Java is not a functional programming language. Despite the fact that Java 8 came with some elements from functional world, there is still no way to write fully functional code in Java. One of the key aspect of functional programming is using monad. I am not going to describe what are monads but I will describe some of them and respond to the title question.
Purpose of unit tests is to test small chunks of code independently, in separation from any dependencies. In many cases to keep this kind of separation tools like Mockito come in handy. Mockito is mocking framework, Java library that allow to simulate calls on dependent objects instead of calling the real ones. A mock object returns a dummy data corresponding to dummy input passed to it.
Demand for web and mobile applications is still increasing. Developers nowadays don’t build whole systems from scratch since it’s time and cost consuming. With rise of platforms such as Firebase, Azure or AWS we have a way of developing apps quicker and with more confidence.
Python code just like in any other language requires testing. Unittest is a python framework dedicated for it. It has origins in Junit in terms of code structure and behavior. In this article I will try to illuminate a little bit the topic of testing in Python and provide some good practices.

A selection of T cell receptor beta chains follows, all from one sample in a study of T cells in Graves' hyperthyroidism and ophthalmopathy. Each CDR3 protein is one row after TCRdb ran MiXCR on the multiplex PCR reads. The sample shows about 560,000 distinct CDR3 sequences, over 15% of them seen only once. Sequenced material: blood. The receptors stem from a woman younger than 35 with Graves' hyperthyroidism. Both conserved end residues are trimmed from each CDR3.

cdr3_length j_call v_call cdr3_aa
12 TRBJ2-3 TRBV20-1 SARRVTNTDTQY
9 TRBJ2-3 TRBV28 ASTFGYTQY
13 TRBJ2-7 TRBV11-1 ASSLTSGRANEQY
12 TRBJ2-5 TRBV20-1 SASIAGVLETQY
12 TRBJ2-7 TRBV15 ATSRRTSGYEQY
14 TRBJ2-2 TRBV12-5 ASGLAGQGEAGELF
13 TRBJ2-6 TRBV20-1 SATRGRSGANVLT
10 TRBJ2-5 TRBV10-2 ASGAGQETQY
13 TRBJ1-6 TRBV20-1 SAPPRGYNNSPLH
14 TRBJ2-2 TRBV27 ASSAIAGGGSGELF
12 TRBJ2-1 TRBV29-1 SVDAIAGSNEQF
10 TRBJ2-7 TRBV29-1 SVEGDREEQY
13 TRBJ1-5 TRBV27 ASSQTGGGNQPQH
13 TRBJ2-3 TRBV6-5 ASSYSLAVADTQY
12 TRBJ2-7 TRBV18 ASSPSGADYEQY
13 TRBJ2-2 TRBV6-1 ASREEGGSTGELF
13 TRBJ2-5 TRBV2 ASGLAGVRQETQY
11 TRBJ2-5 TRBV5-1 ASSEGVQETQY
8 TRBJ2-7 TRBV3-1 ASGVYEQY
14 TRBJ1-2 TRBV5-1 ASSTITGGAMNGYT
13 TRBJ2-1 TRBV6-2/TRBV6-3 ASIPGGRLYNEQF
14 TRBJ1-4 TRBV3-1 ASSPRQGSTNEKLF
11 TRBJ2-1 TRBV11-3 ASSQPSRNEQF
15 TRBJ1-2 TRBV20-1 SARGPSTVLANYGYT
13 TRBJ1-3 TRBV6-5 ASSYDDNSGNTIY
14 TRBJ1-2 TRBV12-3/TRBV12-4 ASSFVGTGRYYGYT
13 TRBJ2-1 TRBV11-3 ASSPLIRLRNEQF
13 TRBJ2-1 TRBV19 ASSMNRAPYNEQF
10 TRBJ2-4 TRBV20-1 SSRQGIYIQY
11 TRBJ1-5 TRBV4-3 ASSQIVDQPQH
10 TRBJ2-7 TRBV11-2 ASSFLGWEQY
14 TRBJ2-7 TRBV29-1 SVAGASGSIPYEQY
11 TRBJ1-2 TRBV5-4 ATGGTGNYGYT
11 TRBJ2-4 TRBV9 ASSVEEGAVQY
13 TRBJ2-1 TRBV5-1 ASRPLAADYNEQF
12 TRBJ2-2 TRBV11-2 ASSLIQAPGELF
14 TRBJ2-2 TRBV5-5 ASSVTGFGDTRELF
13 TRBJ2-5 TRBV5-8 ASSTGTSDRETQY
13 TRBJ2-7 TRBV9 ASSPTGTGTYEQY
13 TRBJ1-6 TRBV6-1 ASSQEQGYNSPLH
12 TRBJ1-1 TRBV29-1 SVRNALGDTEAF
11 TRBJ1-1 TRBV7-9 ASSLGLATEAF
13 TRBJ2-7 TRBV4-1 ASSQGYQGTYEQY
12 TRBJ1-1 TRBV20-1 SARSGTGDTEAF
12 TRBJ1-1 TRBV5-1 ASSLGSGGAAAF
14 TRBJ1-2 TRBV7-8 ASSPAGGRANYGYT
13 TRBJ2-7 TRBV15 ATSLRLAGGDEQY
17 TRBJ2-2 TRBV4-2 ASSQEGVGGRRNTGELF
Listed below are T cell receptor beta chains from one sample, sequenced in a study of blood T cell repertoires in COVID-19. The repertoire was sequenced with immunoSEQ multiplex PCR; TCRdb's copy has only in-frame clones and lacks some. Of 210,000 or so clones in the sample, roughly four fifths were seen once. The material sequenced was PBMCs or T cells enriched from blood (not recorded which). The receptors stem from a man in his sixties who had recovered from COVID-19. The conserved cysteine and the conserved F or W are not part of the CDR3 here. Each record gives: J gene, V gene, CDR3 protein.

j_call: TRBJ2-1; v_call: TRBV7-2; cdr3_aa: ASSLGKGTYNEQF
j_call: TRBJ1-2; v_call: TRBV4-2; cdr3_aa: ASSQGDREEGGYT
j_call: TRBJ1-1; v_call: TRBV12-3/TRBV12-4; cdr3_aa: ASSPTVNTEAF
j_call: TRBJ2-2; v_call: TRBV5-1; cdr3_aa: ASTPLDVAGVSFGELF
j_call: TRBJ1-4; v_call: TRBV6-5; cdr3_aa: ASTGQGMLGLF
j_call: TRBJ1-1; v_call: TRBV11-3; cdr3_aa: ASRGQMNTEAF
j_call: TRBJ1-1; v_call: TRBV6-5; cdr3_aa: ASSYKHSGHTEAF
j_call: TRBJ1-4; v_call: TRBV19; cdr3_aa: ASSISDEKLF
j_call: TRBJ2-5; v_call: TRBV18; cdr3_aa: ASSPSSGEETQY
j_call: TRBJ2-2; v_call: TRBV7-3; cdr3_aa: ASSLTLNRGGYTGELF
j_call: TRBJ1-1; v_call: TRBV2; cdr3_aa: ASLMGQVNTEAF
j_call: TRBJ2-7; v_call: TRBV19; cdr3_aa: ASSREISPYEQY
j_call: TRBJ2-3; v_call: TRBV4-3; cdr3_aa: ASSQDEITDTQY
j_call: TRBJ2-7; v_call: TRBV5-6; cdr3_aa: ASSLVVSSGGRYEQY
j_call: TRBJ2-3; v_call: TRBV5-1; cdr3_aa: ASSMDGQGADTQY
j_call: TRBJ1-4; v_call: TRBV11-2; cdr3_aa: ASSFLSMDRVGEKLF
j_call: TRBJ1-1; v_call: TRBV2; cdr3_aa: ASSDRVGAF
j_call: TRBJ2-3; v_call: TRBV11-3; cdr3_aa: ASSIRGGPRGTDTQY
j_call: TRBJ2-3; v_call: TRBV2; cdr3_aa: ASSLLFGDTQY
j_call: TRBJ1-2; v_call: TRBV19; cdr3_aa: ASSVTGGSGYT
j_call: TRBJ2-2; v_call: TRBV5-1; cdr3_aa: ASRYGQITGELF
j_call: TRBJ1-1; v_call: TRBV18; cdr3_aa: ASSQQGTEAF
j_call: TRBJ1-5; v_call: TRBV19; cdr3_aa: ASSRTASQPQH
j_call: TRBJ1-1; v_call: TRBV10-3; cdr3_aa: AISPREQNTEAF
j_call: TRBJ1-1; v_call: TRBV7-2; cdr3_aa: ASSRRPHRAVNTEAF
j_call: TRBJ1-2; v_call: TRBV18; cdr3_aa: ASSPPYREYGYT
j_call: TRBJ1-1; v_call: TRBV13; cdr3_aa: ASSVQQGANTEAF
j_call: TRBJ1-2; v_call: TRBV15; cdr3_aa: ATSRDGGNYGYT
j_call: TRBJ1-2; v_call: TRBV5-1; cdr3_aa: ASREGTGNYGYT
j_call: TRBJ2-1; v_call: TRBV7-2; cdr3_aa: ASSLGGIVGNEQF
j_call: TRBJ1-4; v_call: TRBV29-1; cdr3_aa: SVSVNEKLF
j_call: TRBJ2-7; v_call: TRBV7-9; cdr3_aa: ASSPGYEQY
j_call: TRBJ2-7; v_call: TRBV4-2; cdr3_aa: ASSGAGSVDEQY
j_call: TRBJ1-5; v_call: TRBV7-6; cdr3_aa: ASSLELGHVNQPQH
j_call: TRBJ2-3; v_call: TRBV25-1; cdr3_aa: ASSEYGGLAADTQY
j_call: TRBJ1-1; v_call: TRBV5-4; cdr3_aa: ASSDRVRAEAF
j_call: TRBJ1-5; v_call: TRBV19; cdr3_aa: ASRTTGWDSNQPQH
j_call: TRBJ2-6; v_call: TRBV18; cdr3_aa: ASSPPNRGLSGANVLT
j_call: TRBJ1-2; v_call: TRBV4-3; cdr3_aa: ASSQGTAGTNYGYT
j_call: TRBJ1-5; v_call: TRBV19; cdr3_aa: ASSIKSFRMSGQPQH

You may have heard that checked exceptions in Java are evil. Some people even say that they are Java’s biggest mistake. There is a lot of languages like Scala, Kotlin, C# or C++ which don’t have checked exceptions at all. Unchecked exceptions are generally better choice. Undoubtedly, you are able to write your code without creating new checked exceptions. However, you have to deal with them constantly, because a lot of standard or popular libraries abuse them. In result, your Java code is full of ugly throw catch clauses. They interfere with a regular application control flow.
There are countless cases where major delays in product development are caused by poor estimation-related decisions. When it comes to both, high-level (long term features) and low-level (user stories, daily tasks) planning, developers tend to underestimate the work.
Depending on how continuous integration and regression testing is constructed in a project, there might be a need to run the same tests couple of times - without any changes to the test framework or tests suites itself.
In this article, I’d like to take a look at the performance and the scalability of both blocking and non-blocking HTTP servers. I’ll compare average response time for multiple REST requests sent to simple endpoints built with Spring Boot and Ratpack.
Over the past few years we have seen a surge in IT security incidents. Major data breaches at companies like Target, Equifax, and Facebook, Distributed Denial of Service attacks organized either by hacktivist groups or nation states, millions of smaller campaigns spread through phishing, malware, or social engineering attempts – you name it.